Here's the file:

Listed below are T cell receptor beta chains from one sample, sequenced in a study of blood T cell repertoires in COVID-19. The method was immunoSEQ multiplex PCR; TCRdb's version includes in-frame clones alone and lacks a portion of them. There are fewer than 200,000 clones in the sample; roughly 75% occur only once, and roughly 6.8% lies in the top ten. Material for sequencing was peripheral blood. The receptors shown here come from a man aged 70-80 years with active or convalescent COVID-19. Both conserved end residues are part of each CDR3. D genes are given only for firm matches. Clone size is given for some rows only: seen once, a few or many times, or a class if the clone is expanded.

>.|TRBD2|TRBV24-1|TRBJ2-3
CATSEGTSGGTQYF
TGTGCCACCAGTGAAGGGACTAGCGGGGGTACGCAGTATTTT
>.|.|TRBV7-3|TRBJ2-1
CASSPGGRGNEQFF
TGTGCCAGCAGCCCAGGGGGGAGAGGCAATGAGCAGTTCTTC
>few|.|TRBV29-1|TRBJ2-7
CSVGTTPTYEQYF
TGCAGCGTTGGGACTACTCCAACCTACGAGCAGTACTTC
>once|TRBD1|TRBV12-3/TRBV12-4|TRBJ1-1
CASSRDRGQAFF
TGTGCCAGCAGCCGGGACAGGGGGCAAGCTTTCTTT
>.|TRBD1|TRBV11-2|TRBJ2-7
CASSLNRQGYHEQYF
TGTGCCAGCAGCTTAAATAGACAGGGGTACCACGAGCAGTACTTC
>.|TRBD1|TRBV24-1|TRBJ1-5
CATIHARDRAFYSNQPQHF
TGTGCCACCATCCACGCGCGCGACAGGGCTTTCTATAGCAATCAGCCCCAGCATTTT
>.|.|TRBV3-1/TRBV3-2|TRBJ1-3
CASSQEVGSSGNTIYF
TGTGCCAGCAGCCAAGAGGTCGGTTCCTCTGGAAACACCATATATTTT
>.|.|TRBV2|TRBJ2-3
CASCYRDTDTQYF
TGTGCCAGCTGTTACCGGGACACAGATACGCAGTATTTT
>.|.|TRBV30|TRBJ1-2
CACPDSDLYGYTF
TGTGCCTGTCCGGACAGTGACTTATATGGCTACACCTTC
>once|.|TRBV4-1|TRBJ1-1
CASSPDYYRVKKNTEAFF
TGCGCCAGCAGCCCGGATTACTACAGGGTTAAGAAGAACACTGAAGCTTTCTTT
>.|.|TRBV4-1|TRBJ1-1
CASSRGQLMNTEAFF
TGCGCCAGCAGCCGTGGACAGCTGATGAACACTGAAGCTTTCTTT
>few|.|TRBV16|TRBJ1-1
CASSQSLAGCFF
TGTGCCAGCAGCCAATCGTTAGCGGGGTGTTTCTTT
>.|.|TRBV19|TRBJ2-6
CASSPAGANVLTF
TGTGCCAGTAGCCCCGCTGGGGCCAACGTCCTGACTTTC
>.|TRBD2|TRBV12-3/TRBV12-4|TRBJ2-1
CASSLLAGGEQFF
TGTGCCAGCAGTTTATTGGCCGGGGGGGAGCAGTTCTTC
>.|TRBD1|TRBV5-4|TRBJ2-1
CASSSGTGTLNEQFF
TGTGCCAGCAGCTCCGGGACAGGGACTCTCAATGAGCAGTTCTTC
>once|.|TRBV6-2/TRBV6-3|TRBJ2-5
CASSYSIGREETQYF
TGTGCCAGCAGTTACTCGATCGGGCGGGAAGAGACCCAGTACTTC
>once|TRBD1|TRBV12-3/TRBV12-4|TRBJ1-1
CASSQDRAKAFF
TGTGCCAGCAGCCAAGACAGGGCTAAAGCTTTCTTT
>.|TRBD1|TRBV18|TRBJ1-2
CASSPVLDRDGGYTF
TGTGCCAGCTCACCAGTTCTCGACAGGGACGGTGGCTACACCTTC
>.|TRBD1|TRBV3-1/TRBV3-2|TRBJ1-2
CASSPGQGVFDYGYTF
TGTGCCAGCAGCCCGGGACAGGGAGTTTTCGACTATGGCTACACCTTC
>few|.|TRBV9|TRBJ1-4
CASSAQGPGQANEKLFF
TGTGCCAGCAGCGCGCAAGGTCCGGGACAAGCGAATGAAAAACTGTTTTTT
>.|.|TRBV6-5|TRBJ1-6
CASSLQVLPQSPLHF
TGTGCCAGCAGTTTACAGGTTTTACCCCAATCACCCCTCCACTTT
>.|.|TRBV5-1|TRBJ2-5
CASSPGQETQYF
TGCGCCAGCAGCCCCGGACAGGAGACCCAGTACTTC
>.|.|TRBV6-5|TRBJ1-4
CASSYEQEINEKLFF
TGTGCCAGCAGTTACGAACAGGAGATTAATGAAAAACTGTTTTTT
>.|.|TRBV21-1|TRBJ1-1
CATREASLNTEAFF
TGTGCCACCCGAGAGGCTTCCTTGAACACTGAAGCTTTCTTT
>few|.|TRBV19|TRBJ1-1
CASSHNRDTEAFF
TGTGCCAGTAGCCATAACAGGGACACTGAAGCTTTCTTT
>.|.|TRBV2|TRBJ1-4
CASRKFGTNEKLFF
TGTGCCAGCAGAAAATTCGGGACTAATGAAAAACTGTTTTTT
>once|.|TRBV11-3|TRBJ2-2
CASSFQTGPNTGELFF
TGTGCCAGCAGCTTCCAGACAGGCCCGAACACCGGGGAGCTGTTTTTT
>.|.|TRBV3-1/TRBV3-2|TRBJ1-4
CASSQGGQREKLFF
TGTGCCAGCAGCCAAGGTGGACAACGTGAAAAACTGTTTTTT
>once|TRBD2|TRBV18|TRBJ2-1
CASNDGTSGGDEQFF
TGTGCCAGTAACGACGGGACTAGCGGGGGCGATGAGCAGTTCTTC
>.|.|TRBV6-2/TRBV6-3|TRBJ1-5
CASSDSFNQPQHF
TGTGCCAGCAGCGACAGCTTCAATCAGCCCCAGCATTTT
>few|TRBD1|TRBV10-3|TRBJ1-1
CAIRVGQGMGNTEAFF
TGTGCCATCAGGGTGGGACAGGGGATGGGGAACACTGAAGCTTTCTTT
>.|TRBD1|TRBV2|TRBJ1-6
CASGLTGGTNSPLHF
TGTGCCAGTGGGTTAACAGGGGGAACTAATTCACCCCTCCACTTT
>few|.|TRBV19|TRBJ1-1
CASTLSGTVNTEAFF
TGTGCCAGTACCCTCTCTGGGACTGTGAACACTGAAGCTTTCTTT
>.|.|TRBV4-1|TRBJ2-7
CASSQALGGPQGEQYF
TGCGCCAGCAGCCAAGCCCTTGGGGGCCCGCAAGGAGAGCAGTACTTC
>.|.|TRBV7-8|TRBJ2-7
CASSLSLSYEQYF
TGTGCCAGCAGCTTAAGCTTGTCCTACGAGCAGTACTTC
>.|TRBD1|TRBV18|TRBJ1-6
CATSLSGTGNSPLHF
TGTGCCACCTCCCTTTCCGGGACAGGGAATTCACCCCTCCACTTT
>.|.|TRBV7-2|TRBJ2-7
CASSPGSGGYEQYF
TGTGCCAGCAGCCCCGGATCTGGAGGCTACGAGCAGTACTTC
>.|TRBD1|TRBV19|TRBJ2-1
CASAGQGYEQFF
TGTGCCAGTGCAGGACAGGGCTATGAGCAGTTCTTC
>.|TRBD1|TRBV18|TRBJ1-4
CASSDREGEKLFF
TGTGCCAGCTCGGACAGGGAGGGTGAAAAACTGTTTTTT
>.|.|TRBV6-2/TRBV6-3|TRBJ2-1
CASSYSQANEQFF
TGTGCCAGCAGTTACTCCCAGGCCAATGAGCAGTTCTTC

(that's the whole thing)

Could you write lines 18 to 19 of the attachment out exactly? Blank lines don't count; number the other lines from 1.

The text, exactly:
CATIHARDRAFYSNQPQHF
TGTGCCACCATCCACGCGCGCGACAGGGCTTTCTATAGCAATCAGCCCCAGCATTTT